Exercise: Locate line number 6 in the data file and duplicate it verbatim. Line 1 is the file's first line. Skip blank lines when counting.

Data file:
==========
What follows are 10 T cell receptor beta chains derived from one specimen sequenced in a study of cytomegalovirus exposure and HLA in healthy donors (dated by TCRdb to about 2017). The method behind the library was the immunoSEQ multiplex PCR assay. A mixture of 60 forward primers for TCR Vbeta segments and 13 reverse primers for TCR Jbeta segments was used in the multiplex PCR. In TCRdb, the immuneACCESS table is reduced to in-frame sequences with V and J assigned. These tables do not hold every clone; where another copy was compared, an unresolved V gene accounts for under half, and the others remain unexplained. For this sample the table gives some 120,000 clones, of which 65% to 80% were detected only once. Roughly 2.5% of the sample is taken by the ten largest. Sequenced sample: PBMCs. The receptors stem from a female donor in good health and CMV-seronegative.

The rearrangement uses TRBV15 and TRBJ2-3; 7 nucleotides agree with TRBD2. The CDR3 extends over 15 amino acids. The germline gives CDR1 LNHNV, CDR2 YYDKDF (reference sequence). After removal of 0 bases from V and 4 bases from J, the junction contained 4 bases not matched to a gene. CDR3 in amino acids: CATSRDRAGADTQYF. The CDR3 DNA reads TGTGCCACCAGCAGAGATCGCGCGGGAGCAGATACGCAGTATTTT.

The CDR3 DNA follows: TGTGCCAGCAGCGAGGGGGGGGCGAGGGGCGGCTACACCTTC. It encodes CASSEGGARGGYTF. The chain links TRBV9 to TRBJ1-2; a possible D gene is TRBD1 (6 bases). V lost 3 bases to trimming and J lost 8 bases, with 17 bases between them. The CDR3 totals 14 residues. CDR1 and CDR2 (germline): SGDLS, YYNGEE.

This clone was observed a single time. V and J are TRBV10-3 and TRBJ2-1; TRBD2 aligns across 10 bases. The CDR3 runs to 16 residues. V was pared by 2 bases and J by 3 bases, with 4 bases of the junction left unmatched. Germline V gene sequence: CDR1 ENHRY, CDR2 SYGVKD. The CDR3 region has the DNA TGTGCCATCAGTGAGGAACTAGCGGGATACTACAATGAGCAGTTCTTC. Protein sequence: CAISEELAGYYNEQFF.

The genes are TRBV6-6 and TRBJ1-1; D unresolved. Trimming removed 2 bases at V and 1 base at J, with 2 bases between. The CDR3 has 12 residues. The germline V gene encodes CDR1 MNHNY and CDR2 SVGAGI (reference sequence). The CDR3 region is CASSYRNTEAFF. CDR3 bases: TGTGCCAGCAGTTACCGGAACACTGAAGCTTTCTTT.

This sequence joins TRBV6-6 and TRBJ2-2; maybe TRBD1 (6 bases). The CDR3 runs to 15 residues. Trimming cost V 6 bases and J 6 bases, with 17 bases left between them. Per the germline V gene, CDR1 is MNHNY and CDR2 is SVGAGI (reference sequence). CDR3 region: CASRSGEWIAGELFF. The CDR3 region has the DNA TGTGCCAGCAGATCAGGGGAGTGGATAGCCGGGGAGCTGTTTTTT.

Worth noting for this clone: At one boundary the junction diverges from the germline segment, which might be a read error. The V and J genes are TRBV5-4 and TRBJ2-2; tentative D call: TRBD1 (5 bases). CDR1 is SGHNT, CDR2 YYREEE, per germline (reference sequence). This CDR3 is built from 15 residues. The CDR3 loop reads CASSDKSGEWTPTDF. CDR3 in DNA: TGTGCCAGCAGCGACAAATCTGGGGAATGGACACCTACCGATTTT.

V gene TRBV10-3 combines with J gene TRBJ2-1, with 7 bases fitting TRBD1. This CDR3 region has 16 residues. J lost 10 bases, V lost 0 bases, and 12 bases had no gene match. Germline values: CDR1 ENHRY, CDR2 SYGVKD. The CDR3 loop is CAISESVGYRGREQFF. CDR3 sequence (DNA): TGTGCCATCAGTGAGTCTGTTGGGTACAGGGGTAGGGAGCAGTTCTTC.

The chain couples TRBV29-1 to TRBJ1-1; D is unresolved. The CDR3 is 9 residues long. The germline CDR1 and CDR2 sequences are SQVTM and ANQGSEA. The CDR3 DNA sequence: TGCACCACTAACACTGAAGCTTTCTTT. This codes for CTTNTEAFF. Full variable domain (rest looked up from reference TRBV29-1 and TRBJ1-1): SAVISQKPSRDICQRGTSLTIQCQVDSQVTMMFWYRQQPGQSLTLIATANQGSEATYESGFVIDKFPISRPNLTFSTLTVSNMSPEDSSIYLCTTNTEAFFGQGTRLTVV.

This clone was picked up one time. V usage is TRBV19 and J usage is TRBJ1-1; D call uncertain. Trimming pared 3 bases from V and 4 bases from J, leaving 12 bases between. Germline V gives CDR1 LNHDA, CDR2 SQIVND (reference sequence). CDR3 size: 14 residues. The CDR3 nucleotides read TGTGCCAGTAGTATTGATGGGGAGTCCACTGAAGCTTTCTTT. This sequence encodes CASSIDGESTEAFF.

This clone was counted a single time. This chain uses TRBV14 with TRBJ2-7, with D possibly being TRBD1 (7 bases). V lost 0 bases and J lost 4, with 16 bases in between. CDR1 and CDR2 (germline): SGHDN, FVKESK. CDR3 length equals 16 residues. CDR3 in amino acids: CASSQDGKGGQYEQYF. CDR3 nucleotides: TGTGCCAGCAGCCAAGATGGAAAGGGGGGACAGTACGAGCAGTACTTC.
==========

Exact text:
This sequence joins TRBV6-6 and TRBJ2-2; maybe TRBD1 (6 bases). The CDR3 runs to 15 residues. Trimming cost V 6 bases and J 6 bases, with 17 bases left between them. Per the germline V gene, CDR1 is MNHNY and CDR2 is SVGAGI (reference sequence). CDR3 region: CASRSGEWIAGELFF. The CDR3 region has the DNA TGTGCCAGCAGATCAGGGGAGTGGATAGCCGGGGAGCTGTTTTTT.